Palestinian PM tries to calm protests

Sep 11, 2012, 7:09 AM EDT
Palestinian taxis drive around a main square in the West Bank city of Ramallah in protest against the high cost of living in the West Bank, Monday, Sept. 10, 2012.
AP Photo/Majdi Mohammed

RAMALLAH, West Bank (AP) — Palestinian prime minister announced a package of subsidies and tax cuts on Tuesday in an effort to quell protests against the high cost of living in the West Bank and the government's failure to pay full salaries to civil servants.

Salam Fayyad has been the target of days of protests in the Palestinian territory, where demonstrators have blamed the prime minister for their financial woes.

Hundreds of protesters gathered outside Fayyad's office in Ramallah on Tuesday morning. It was a peaceful demonstration that occurred a day after anti-government protests across the West Bank had been marred by violent outbursts.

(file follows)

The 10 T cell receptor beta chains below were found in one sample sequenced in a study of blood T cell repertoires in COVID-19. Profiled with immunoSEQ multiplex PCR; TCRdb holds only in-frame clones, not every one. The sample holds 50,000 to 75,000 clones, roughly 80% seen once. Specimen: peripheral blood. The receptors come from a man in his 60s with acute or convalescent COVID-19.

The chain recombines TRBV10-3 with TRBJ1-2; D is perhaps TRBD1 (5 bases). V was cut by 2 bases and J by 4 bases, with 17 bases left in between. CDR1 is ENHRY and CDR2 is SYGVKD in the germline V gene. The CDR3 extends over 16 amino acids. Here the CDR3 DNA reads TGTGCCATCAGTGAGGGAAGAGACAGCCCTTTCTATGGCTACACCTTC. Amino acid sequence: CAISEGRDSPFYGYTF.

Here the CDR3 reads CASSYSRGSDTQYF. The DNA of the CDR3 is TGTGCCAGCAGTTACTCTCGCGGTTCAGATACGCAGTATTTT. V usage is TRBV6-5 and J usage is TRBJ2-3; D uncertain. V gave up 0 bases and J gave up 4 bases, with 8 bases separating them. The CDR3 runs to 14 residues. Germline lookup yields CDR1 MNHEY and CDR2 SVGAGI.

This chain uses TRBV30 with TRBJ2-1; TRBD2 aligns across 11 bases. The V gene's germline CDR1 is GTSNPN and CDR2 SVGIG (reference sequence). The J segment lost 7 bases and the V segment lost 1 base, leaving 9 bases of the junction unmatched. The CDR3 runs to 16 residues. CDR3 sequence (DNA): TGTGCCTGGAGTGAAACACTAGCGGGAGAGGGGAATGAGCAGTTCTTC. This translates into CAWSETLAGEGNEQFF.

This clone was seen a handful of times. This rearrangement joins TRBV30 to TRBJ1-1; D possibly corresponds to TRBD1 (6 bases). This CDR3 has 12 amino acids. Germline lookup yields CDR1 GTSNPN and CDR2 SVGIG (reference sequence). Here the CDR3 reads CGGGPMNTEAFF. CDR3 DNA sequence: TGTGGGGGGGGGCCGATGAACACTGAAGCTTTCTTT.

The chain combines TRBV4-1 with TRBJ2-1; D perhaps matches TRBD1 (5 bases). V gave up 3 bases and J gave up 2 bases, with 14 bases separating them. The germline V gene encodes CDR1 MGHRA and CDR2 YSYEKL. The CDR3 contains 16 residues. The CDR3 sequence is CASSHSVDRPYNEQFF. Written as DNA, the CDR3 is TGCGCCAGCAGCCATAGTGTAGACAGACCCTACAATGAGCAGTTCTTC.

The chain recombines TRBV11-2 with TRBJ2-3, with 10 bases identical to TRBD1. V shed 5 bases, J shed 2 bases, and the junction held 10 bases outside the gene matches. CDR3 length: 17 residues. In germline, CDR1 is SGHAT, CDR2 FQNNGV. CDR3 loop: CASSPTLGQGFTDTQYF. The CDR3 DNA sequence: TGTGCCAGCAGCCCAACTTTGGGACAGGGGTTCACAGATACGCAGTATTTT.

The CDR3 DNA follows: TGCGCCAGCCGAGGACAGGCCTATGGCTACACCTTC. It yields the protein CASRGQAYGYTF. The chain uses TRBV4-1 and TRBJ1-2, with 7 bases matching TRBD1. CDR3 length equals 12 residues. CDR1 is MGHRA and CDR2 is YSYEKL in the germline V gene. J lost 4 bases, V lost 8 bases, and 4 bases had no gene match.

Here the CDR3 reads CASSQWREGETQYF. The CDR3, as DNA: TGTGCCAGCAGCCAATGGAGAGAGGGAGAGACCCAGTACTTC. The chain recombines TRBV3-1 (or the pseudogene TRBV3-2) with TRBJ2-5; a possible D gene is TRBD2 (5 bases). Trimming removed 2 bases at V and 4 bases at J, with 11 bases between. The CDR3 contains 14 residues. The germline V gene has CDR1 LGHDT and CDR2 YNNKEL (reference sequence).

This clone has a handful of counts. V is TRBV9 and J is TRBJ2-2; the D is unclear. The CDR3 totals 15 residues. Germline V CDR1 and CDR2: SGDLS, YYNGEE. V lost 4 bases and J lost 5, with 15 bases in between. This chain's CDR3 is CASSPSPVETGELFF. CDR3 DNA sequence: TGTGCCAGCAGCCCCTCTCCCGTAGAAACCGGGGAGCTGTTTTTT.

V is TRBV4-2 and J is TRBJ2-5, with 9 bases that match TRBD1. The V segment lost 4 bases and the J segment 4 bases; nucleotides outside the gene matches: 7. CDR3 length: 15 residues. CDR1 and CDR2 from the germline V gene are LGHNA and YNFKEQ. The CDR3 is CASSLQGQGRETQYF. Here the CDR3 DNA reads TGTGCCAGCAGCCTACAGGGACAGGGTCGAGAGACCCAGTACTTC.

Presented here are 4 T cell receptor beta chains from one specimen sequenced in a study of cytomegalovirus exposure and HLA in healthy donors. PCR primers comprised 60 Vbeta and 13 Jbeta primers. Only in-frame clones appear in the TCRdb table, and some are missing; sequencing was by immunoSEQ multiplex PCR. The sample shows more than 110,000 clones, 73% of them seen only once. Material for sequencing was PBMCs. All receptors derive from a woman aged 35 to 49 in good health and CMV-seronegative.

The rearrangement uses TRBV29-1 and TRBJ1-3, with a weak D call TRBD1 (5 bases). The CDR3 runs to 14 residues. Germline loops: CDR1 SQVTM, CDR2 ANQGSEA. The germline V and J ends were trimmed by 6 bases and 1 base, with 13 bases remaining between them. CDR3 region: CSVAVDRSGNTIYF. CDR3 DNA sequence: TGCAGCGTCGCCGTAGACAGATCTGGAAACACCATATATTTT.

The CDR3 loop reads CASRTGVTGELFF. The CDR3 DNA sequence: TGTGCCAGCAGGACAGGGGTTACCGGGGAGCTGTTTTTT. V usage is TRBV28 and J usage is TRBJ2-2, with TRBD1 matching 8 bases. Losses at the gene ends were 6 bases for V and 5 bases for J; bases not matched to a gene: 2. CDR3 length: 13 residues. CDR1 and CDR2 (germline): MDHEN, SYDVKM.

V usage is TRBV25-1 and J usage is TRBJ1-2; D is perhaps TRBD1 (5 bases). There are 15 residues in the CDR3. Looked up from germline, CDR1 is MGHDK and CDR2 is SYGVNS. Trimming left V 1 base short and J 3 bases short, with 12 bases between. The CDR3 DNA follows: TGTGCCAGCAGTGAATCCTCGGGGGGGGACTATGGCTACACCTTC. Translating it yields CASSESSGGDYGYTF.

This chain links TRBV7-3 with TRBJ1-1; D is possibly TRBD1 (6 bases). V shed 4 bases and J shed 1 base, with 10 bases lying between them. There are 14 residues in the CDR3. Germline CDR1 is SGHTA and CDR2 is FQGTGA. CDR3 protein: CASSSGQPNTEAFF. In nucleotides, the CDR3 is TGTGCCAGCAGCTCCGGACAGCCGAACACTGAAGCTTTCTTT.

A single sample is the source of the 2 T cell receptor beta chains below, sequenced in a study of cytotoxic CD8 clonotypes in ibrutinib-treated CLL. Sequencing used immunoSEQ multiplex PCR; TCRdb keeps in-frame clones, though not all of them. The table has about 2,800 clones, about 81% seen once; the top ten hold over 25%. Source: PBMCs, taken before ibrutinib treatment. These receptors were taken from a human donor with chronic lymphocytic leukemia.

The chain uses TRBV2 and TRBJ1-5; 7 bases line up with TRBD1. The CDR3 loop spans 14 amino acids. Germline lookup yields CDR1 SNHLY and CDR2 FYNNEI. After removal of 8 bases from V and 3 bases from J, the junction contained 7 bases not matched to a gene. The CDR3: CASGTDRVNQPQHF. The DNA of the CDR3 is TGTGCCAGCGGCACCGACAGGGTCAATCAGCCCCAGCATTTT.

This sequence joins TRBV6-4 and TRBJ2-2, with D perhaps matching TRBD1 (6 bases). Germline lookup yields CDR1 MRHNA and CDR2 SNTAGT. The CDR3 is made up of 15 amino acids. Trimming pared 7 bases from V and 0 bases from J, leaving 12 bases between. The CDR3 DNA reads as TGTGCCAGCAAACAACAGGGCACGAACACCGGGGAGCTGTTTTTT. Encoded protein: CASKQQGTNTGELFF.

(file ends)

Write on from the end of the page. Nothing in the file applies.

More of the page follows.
Fayyad said he will cancel a series of price hikes in fuel and cooking gas. He told a media conference he also plans to lower a sales tax and said he would fund the subsidies by cutting the salaries of government ministers and other top officials.

That decision was tinged with politics.

The cuts will affect top officials in the dominant Fatah Party. Fatah leaders, who consider Fayyad a rival. They have encouraged protests against Fayyad, a U.S.-educated economist and a political independent.

Fayyad claimed the crisis was beyond his control and said Israel's occupation of the West Bank is the "major reason" for the problems.

"The ability of the government to deal with the prices is very limited, and the Palestinian situation is more difficult," he said.

The Palestinian Authority, which governs parts of the West Bank, is grappling with a budget deficit because the U.S. and Arab countries that fund the body have not yet delivered the money.

Palestinian Finance Ministry officials said donors owe $1.2 billion in pledged money, which is more than a quarter of the government's annual budget.

The Authority is the largest employer in the West Bank. Its employees have not received full salaries since June.

Copyright 2012 The Associated Press.